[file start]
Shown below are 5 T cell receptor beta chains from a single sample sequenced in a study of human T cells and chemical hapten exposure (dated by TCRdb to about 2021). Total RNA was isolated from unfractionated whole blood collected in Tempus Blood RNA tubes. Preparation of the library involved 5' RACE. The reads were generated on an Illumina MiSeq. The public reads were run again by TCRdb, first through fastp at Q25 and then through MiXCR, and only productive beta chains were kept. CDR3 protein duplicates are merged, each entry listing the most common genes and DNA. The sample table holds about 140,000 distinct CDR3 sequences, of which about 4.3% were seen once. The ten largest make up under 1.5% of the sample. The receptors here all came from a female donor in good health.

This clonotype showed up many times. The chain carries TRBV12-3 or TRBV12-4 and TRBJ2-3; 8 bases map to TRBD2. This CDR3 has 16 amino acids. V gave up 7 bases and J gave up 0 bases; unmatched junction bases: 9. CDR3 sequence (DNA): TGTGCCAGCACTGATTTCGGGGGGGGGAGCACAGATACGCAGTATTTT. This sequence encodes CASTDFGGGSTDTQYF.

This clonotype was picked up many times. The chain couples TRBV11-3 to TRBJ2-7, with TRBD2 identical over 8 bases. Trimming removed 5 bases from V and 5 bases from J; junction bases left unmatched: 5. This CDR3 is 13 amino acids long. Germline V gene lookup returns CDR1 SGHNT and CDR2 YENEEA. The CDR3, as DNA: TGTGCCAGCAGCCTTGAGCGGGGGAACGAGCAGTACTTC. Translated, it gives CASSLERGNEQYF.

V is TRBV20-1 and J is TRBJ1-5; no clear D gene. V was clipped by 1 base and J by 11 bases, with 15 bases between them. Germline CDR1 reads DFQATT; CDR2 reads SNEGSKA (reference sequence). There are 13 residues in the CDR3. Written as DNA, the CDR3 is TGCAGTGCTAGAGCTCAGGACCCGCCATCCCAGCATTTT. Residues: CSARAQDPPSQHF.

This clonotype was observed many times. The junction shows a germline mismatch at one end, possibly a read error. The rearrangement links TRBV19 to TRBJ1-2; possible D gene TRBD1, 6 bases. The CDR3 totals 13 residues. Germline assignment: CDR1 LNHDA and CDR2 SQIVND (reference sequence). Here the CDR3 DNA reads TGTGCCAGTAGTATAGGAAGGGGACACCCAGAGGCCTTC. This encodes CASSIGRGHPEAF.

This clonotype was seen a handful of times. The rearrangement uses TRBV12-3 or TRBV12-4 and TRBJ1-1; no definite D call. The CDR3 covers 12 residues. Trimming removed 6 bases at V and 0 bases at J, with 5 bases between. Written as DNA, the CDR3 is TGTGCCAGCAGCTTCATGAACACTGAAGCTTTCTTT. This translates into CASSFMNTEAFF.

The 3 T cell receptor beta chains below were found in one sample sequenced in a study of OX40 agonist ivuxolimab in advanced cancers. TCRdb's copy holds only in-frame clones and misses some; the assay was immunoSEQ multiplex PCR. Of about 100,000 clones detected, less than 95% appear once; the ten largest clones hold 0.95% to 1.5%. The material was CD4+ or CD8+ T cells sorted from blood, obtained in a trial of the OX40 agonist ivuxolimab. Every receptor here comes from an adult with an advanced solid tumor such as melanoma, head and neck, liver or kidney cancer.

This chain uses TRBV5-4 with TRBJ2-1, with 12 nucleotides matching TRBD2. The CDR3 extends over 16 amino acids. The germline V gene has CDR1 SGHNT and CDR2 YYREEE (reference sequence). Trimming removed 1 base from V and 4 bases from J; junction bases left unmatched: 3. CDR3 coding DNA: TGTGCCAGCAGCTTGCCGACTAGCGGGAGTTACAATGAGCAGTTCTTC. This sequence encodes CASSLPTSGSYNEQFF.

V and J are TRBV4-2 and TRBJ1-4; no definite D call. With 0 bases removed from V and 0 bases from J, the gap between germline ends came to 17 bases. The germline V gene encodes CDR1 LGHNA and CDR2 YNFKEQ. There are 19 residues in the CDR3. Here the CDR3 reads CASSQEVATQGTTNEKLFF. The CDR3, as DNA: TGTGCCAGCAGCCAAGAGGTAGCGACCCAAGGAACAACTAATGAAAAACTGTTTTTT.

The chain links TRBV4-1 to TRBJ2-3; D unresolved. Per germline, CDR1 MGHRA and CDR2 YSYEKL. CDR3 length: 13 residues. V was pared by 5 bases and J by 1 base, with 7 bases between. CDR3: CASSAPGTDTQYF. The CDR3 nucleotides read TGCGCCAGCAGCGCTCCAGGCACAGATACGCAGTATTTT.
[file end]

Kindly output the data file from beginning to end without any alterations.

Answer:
Shown below are 5 T cell receptor beta chains from a single sample sequenced in a study of human T cells and chemical hapten exposure (dated by TCRdb to about 2021). Total RNA was isolated from unfractionated whole blood collected in Tempus Blood RNA tubes. Preparation of the library involved 5' RACE. The reads were generated on an Illumina MiSeq. The public reads were run again by TCRdb, first through fastp at Q25 and then through MiXCR, and only productive beta chains were kept. CDR3 protein duplicates are merged, each entry listing the most common genes and DNA. The sample table holds about 140,000 distinct CDR3 sequences, of which about 4.3% were seen once. The ten largest make up under 1.5% of the sample. The receptors here all came from a female donor in good health.

This clonotype showed up many times. The chain carries TRBV12-3 or TRBV12-4 and TRBJ2-3; 8 bases map to TRBD2. This CDR3 has 16 amino acids. V gave up 7 bases and J gave up 0 bases; unmatched junction bases: 9. CDR3 sequence (DNA): TGTGCCAGCACTGATTTCGGGGGGGGGAGCACAGATACGCAGTATTTT. This sequence encodes CASTDFGGGSTDTQYF.

This clonotype was picked up many times. The chain couples TRBV11-3 to TRBJ2-7, with TRBD2 identical over 8 bases. Trimming removed 5 bases from V and 5 bases from J; junction bases left unmatched: 5. This CDR3 is 13 amino acids long. Germline V gene lookup returns CDR1 SGHNT and CDR2 YENEEA. The CDR3, as DNA: TGTGCCAGCAGCCTTGAGCGGGGGAACGAGCAGTACTTC. Translated, it gives CASSLERGNEQYF.

V is TRBV20-1 and J is TRBJ1-5; no clear D gene. V was clipped by 1 base and J by 11 bases, with 15 bases between them. Germline CDR1 reads DFQATT; CDR2 reads SNEGSKA (reference sequence). There are 13 residues in the CDR3. Written as DNA, the CDR3 is TGCAGTGCTAGAGCTCAGGACCCGCCATCCCAGCATTTT. Residues: CSARAQDPPSQHF.

This clonotype was observed many times. The junction shows a germline mismatch at one end, possibly a read error. The rearrangement links TRBV19 to TRBJ1-2; possible D gene TRBD1, 6 bases. The CDR3 totals 13 residues. Germline assignment: CDR1 LNHDA and CDR2 SQIVND (reference sequence). Here the CDR3 DNA reads TGTGCCAGTAGTATAGGAAGGGGACACCCAGAGGCCTTC. This encodes CASSIGRGHPEAF.

This clonotype was seen a handful of times. The rearrangement uses TRBV12-3 or TRBV12-4 and TRBJ1-1; no definite D call. The CDR3 covers 12 residues. Trimming removed 6 bases at V and 0 bases at J, with 5 bases between. Written as DNA, the CDR3 is TGTGCCAGCAGCTTCATGAACACTGAAGCTTTCTTT. This translates into CASSFMNTEAFF.

The 3 T cell receptor beta chains below were found in one sample sequenced in a study of OX40 agonist ivuxolimab in advanced cancers. TCRdb's copy holds only in-frame clones and misses some; the assay was immunoSEQ multiplex PCR. Of about 100,000 clones detected, less than 95% appear once; the ten largest clones hold 0.95% to 1.5%. The material was CD4+ or CD8+ T cells sorted from blood, obtained in a trial of the OX40 agonist ivuxolimab. Every receptor here comes from an adult with an advanced solid tumor such as melanoma, head and neck, liver or kidney cancer.

This chain uses TRBV5-4 with TRBJ2-1, with 12 nucleotides matching TRBD2. The CDR3 extends over 16 amino acids. The germline V gene has CDR1 SGHNT and CDR2 YYREEE (reference sequence). Trimming removed 1 base from V and 4 bases from J; junction bases left unmatched: 3. CDR3 coding DNA: TGTGCCAGCAGCTTGCCGACTAGCGGGAGTTACAATGAGCAGTTCTTC. This sequence encodes CASSLPTSGSYNEQFF.

V and J are TRBV4-2 and TRBJ1-4; no definite D call. With 0 bases removed from V and 0 bases from J, the gap between germline ends came to 17 bases. The germline V gene encodes CDR1 LGHNA and CDR2 YNFKEQ. There are 19 residues in the CDR3. Here the CDR3 reads CASSQEVATQGTTNEKLFF. The CDR3, as DNA: TGTGCCAGCAGCCAAGAGGTAGCGACCCAAGGAACAACTAATGAAAAACTGTTTTTT.

The chain links TRBV4-1 to TRBJ2-3; D unresolved. Per germline, CDR1 MGHRA and CDR2 YSYEKL. CDR3 length: 13 residues. V was pared by 5 bases and J by 1 base, with 7 bases between. CDR3: CASSAPGTDTQYF. The CDR3 nucleotides read TGCGCCAGCAGCGCTCCAGGCACAGATACGCAGTATTTT.